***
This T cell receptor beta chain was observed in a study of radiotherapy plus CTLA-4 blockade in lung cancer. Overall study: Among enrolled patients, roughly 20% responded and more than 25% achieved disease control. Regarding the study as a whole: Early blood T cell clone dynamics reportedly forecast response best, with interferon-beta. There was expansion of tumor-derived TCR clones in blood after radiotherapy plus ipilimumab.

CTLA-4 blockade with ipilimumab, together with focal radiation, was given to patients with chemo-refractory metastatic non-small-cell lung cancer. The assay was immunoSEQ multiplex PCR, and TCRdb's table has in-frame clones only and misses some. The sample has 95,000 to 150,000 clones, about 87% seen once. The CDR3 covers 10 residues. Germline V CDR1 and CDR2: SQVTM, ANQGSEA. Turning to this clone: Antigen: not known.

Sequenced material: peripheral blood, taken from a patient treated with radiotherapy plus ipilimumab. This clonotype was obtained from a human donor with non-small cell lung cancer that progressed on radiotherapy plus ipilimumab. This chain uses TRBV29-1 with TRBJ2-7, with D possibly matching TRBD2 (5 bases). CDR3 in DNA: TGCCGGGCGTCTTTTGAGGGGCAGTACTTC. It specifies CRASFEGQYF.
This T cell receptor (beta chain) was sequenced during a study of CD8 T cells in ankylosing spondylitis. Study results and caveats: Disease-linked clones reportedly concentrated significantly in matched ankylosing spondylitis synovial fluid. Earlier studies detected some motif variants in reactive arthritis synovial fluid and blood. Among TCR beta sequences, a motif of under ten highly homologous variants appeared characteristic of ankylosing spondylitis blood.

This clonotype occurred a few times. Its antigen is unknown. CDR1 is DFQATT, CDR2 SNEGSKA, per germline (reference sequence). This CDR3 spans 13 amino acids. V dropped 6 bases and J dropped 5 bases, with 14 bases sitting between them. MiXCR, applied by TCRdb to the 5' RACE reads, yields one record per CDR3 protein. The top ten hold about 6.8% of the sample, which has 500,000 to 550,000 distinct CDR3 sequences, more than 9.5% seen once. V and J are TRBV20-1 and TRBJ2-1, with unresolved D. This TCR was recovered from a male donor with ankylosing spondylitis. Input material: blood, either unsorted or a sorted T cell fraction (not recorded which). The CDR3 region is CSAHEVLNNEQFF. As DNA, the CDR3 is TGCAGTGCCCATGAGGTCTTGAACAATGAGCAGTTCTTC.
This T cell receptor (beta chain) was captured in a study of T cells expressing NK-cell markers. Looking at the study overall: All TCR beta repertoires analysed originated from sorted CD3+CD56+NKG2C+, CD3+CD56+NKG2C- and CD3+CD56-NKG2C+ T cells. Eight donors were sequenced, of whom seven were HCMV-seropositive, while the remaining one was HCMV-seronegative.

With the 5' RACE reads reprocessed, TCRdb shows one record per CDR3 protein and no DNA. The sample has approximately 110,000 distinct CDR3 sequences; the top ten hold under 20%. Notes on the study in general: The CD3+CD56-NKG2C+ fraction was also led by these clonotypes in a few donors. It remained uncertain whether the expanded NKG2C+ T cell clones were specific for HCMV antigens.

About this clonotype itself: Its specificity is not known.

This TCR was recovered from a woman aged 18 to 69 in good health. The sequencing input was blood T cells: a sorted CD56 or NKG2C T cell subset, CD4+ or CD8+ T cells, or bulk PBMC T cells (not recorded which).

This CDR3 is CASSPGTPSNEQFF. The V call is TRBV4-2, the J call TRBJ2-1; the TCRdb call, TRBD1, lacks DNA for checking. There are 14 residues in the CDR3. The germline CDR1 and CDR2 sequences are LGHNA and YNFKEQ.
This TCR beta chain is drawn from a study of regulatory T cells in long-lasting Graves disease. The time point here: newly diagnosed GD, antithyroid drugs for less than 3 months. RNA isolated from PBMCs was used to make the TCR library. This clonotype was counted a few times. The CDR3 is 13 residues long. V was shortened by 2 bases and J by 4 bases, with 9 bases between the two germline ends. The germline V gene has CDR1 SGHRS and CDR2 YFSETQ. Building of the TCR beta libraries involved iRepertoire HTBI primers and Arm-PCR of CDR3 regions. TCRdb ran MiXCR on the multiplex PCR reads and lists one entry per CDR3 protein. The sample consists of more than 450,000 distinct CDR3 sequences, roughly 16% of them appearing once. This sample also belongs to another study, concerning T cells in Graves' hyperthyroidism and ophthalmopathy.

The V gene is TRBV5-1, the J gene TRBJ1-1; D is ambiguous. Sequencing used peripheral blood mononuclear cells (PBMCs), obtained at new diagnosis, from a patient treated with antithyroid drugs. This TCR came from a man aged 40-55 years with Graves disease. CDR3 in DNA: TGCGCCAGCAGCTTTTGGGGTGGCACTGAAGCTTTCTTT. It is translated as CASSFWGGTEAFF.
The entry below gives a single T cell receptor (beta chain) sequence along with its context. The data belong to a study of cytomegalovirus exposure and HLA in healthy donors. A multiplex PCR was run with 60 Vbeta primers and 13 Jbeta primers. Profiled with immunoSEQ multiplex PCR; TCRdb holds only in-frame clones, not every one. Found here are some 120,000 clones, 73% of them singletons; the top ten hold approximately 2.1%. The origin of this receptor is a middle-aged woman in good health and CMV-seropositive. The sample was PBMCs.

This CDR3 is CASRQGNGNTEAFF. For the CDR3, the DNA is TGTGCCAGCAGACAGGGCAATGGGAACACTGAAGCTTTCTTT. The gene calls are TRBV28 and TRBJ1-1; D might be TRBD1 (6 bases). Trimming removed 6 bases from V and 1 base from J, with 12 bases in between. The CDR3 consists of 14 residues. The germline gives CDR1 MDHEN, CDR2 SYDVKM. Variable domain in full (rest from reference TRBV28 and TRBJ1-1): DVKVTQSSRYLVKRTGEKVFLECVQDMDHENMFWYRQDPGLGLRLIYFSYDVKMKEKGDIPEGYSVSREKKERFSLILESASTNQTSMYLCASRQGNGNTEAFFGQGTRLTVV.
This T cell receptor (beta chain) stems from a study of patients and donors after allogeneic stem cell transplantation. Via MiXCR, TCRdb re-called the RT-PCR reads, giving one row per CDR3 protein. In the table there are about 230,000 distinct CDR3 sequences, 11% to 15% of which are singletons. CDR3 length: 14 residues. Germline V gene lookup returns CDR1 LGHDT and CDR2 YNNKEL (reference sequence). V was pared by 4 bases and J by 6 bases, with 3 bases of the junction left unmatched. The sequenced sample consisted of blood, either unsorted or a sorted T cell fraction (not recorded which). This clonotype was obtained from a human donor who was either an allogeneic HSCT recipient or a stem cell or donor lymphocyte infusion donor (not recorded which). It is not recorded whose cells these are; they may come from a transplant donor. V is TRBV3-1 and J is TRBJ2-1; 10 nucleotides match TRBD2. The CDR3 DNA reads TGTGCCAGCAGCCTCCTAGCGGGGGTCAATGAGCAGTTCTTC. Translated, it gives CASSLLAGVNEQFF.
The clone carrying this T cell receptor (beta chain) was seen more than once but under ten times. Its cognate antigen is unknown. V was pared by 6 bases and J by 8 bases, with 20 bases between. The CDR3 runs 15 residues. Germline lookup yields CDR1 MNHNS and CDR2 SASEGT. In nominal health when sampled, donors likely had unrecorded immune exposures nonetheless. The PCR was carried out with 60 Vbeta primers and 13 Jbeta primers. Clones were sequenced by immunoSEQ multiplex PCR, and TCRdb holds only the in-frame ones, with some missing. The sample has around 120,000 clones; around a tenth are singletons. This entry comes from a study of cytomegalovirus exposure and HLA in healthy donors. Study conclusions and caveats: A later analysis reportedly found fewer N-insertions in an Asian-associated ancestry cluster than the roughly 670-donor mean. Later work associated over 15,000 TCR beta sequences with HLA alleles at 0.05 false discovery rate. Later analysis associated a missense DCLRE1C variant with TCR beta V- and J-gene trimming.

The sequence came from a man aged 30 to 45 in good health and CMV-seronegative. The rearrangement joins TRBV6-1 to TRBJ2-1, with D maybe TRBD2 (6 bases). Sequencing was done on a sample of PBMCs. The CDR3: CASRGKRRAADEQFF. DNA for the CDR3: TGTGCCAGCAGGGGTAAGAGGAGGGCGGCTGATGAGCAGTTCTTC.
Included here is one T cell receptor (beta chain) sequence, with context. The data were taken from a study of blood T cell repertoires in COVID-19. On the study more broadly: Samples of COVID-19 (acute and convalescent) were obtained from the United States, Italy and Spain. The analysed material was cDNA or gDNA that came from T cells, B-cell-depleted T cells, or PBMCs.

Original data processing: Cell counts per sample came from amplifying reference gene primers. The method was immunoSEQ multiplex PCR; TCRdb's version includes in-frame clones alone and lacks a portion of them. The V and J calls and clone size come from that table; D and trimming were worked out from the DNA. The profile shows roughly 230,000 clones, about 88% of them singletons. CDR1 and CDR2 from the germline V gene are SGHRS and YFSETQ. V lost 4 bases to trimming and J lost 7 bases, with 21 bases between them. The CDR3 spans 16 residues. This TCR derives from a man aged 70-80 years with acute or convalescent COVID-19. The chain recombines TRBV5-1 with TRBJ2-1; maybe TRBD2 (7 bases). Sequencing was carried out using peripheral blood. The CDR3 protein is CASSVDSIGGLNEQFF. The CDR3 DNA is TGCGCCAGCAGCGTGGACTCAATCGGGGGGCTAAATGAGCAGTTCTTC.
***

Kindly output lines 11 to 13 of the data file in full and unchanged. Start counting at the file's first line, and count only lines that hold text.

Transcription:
This TCR beta chain is drawn from a study of regulatory T cells in long-lasting Graves disease. The time point here: newly diagnosed GD, antithyroid drugs for less than 3 months. RNA isolated from PBMCs was used to make the TCR library. This clonotype was counted a few times. The CDR3 is 13 residues long. V was shortened by 2 bases and J by 4 bases, with 9 bases between the two germline ends. The germline V gene has CDR1 SGHRS and CDR2 YFSETQ. Building of the TCR beta libraries involved iRepertoire HTBI primers and Arm-PCR of CDR3 regions. TCRdb ran MiXCR on the multiplex PCR reads and lists one entry per CDR3 protein. The sample consists of more than 450,000 distinct CDR3 sequences, roughly 16% of them appearing once. This sample also belongs to another study, concerning T cells in Graves' hyperthyroidism and ophthalmopathy.

The V gene is TRBV5-1, the J gene TRBJ1-1; D is ambiguous. Sequencing used peripheral blood mononuclear cells (PBMCs), obtained at new diagnosis, from a patient treated with antithyroid drugs. This TCR came from a man aged 40-55 years with Graves disease. CDR3 in DNA: TGCGCCAGCAGCTTTTGGGGTGGCACTGAAGCTTTCTTT. It is translated as CASSFWGGTEAFF.
The entry below gives a single T cell receptor (beta chain) sequence along with its context. The data belong to a study of cytomegalovirus exposure and HLA in healthy donors. A multiplex PCR was run with 60 Vbeta primers and 13 Jbeta primers. Profiled with immunoSEQ multiplex PCR; TCRdb holds only in-frame clones, not every one. Found here are some 120,000 clones, 73% of them singletons; the top ten hold approximately 2.1%. The origin of this receptor is a middle-aged woman in good health and CMV-seropositive. The sample was PBMCs.